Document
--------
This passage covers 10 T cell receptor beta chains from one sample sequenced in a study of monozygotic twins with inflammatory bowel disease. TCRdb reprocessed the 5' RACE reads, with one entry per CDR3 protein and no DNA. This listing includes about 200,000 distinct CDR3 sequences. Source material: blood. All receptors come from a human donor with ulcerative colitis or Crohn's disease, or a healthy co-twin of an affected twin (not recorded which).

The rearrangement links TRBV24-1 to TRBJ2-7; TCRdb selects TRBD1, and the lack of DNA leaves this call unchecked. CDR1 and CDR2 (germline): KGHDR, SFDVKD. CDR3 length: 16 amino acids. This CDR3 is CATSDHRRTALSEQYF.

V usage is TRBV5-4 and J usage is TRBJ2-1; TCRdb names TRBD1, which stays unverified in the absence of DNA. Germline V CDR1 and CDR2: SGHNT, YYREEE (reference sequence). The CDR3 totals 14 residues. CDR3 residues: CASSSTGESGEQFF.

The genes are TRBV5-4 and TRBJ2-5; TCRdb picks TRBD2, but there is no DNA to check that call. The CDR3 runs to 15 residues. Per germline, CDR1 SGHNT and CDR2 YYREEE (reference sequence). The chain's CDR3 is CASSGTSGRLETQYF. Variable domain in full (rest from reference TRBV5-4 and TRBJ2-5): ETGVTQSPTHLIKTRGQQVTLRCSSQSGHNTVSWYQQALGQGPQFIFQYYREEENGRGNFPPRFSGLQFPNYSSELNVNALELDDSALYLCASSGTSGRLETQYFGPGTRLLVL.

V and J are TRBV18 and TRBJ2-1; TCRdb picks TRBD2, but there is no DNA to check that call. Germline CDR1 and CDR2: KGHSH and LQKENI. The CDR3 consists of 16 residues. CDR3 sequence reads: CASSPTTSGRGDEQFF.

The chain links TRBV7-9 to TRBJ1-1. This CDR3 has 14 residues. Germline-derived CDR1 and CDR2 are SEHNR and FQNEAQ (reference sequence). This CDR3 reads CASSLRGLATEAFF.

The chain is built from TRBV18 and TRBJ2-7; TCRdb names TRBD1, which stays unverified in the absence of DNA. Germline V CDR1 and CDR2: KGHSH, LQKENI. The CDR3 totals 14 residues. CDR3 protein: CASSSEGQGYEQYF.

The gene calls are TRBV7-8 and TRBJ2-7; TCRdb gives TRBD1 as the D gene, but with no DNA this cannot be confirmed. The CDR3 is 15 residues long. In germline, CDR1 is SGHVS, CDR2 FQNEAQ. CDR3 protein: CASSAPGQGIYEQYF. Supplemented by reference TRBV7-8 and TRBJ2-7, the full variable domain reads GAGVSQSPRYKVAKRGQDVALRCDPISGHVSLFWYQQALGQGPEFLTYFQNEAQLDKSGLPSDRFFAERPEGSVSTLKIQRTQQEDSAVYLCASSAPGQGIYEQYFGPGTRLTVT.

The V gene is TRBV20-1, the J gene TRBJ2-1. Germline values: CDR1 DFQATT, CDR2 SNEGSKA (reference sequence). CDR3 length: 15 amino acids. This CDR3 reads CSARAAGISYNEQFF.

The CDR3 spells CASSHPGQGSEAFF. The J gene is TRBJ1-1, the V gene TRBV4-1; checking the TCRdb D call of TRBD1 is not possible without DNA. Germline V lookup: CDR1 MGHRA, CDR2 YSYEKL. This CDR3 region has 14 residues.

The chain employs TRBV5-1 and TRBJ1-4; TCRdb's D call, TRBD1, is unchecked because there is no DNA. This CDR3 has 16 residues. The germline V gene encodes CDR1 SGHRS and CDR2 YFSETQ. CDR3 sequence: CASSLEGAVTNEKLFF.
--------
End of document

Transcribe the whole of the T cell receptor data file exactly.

This passage covers 10 T cell receptor beta chains from one sample sequenced in a study of monozygotic twins with inflammatory bowel disease. TCRdb reprocessed the 5' RACE reads, with one entry per CDR3 protein and no DNA. This listing includes about 200,000 distinct CDR3 sequences. Source material: blood. All receptors come from a human donor with ulcerative colitis or Crohn's disease, or a healthy co-twin of an affected twin (not recorded which).

The rearrangement links TRBV24-1 to TRBJ2-7; TCRdb selects TRBD1, and the lack of DNA leaves this call unchecked. CDR1 and CDR2 (germline): KGHDR, SFDVKD. CDR3 length: 16 amino acids. This CDR3 is CATSDHRRTALSEQYF.

V usage is TRBV5-4 and J usage is TRBJ2-1; TCRdb names TRBD1, which stays unverified in the absence of DNA. Germline V CDR1 and CDR2: SGHNT, YYREEE (reference sequence). The CDR3 totals 14 residues. CDR3 residues: CASSSTGESGEQFF.

The genes are TRBV5-4 and TRBJ2-5; TCRdb picks TRBD2, but there is no DNA to check that call. The CDR3 runs to 15 residues. Per germline, CDR1 SGHNT and CDR2 YYREEE (reference sequence). The chain's CDR3 is CASSGTSGRLETQYF. Variable domain in full (rest from reference TRBV5-4 and TRBJ2-5): ETGVTQSPTHLIKTRGQQVTLRCSSQSGHNTVSWYQQALGQGPQFIFQYYREEENGRGNFPPRFSGLQFPNYSSELNVNALELDDSALYLCASSGTSGRLETQYFGPGTRLLVL.

V and J are TRBV18 and TRBJ2-1; TCRdb picks TRBD2, but there is no DNA to check that call. Germline CDR1 and CDR2: KGHSH and LQKENI. The CDR3 consists of 16 residues. CDR3 sequence reads: CASSPTTSGRGDEQFF.

The chain links TRBV7-9 to TRBJ1-1. This CDR3 has 14 residues. Germline-derived CDR1 and CDR2 are SEHNR and FQNEAQ (reference sequence). This CDR3 reads CASSLRGLATEAFF.

The chain is built from TRBV18 and TRBJ2-7; TCRdb names TRBD1, which stays unverified in the absence of DNA. Germline V CDR1 and CDR2: KGHSH, LQKENI. The CDR3 totals 14 residues. CDR3 protein: CASSSEGQGYEQYF.

The gene calls are TRBV7-8 and TRBJ2-7; TCRdb gives TRBD1 as the D gene, but with no DNA this cannot be confirmed. The CDR3 is 15 residues long. In germline, CDR1 is SGHVS, CDR2 FQNEAQ. CDR3 protein: CASSAPGQGIYEQYF. Supplemented by reference TRBV7-8 and TRBJ2-7, the full variable domain reads GAGVSQSPRYKVAKRGQDVALRCDPISGHVSLFWYQQALGQGPEFLTYFQNEAQLDKSGLPSDRFFAERPEGSVSTLKIQRTQQEDSAVYLCASSAPGQGIYEQYFGPGTRLTVT.

The V gene is TRBV20-1, the J gene TRBJ2-1. Germline values: CDR1 DFQATT, CDR2 SNEGSKA (reference sequence). CDR3 length: 15 amino acids. This CDR3 reads CSARAAGISYNEQFF.

The CDR3 spells CASSHPGQGSEAFF. The J gene is TRBJ1-1, the V gene TRBV4-1; checking the TCRdb D call of TRBD1 is not possible without DNA. Germline V lookup: CDR1 MGHRA, CDR2 YSYEKL. This CDR3 region has 14 residues.

The chain employs TRBV5-1 and TRBJ1-4; TCRdb's D call, TRBD1, is unchecked because there is no DNA. This CDR3 has 16 residues. The germline V gene encodes CDR1 SGHRS and CDR2 YFSETQ. CDR3 sequence: CASSLEGAVTNEKLFF.